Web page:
Homeschooling was a great way to get to know my kids – having them home, watching them grow up, doing stuff with them, learning along with them, finding out what really makes them tick, what they love, what they hate. When there was a problem, there was always enough time to sort it out; and whenever something good was going on, there was no bell to tell us we had to stop. We just kept on going. And along the way, I encouraged them to always follow their dreams, that if they didn’t, no one else would do it for them; to challenge authority; and above all else to be responsible, to think, for themselves. I’m afraid I was a bit of your peace, love, and understanding kind of mentor; but I figured they’d meet enough other people in the course of their lives who might be more the ballistic missile types, not that there’s anything wrong with that, just I was looking to get my piece in while I had the chance. And in the meantime, we all had a good time: they got a chauffeur and I got to relive my childhood, this time with no gold stars being handed out.
At some point, that seemed to be the main thread running through the years: chauffeuring. The number one question people would ask when we told them we homeschooled was “What about socialization? You don’t see anybody.” I only WISH we didn’t see anybody. It got so we were in the car going this way and that way, for ballet, and art, and computer, and homeschool friends, and doctors and dentists and game club and the park and drama class and the museum and the library and music lessons and the grocery store and the beach, I was thinking a little less socialization might be in order. Let’s stay home one day and build Legos. Or read a book.
But driving did have its advantages: it meant lots of Van time. My kids never had a chance. As the tallest, I got to choose what we listened to. It was that simple. As many Van fans of a certain age will say, the kid years are the lean Van years, lean in the sense that having kids meant there were no nights out going to concerts, you stayed home with the kids and got otherwise distracted with life. It’s a bit different with me…my entire life up until that point had been lean Van years – so having children didn’t interfere with that. But I always had the albums to listen to. In the pre-children years I could slip into an evening with a glass of wine and put some Van on the turntable.
I’m sure I’d remember if I ever had one of those while the kids were young.
So, no, if I was going to listen to Van, it was going to be in the car. And for the amount of miles the three of us logged in the car while they were growing up, I had ample time to listen to Van. As did the kids. It got so they could name a Van song in five notes or less. Even if they hadn’t heard the song before, they knew if it was Van. Which is probably not a marketable skill these days, if it ever was, but my two were up to the task.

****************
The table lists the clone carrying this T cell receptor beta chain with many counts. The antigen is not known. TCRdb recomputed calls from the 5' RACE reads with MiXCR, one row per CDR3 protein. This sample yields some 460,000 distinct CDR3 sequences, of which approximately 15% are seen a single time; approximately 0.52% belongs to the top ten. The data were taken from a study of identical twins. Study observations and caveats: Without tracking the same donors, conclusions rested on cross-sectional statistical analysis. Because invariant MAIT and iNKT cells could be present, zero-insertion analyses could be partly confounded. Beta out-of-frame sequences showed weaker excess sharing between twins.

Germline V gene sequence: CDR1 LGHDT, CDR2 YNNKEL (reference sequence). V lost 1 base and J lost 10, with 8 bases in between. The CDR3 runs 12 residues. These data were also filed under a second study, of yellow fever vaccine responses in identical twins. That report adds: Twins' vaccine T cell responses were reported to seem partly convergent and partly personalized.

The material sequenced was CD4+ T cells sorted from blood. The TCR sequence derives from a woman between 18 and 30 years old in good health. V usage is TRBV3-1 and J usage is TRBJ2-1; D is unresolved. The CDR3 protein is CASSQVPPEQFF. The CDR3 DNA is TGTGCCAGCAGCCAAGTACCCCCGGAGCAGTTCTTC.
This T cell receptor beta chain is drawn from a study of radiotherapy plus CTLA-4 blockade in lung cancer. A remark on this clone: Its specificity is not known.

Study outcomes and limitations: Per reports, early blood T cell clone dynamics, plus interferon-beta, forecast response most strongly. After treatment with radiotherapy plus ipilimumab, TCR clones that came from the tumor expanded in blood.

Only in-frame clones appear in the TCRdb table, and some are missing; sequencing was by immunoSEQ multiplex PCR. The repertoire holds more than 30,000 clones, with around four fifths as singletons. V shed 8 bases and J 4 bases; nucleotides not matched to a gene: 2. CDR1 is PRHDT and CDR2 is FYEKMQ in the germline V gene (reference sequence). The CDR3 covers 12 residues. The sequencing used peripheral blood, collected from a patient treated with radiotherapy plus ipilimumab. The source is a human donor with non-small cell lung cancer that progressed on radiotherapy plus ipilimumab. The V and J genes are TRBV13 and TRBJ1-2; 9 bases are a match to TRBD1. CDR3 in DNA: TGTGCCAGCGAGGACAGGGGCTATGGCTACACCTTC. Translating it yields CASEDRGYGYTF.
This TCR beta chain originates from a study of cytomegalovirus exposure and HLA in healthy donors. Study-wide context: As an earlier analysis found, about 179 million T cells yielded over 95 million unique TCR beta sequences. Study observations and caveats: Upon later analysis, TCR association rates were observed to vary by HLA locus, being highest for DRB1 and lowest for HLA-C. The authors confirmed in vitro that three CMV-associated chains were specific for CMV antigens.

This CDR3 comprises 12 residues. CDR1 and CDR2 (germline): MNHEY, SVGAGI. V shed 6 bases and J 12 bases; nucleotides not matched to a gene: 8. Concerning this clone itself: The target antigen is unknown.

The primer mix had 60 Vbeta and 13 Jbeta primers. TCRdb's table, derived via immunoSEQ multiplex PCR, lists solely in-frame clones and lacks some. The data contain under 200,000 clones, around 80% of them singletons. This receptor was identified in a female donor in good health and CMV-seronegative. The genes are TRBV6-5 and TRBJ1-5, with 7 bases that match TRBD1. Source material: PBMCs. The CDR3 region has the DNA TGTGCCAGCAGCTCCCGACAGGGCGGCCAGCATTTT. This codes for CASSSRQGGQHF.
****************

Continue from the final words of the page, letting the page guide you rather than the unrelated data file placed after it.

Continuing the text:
I’ve heard the story many times about how, living in Belfast, Van’s father would bring home records to listen to – American music, most of it blues and jazz from the fifties. I juxtapose that with my parents in the sixties, who also brought home American music – Perry Como, Bing Crosby, Frank Sinatra, Dean Martin. I’m sure I didn’t appreciate those guys half enough either; but one thing for sure, between what was on AM radio upstairs in my room and downstairs in my parents’ record collection, I was certainly steeped in pop, whether I appreciated it or not. With the 45s I was spinning, I’m not sure there’s a lot of room between Shelly Fabares and Bobby Vinton for blues and jazz. Johnny Angel, how I love him, and I pray that someday he’ll love me… Sometimes I look back and shudder over where my musical path would have taken me if Van hadn’t slipped onto my radar back in the Astral Weeks days. I fear my days would have been filled with Three Dog Night and Bread. Hey, have you ever tried, really reaching out for the other side?
I may be climbing on rainbows, but baby here goes. Van did not arrive any too soon.
I think back to Van’s rich musical education: Charlie Parker, Robert Johnson, Muddy Waters, Leadbelly and John Lee Hooker and Ray Charles, and at the neighbors, there’d be Hank Williams and Jimmy Rogers, Mahalia Jackson and Edith Piaf, and just on and on. I, on the other hand, got Tony Bennett and Sammy Davis Jr. And my kids got Van.
If my kids ever got asked that question – the one about what their formative years were like musically – I think there is really only one answer: “My mother listened to Van Morrison all the time, so we really didn’t get much of a cross-section going. Well, every once in a while she’d put on Neil Young or Tom Waits, but mostly it was just one bloody constant theme. We called it the Non-Variation Years.”
If I’d known there was all that good music out there, I could have done a better job as far as expanding their horizons. But it would be years before I started listening to Van’s influences, and by the time I was getting my own education, the kids were altogether skeptical of anything I might bring to the table. I don’t blame them. They do have a favorite Van album, though: Payin’ Dues. Anybody who could do “Ring Worm” and “Nose in Your Blow” can’t be all bad.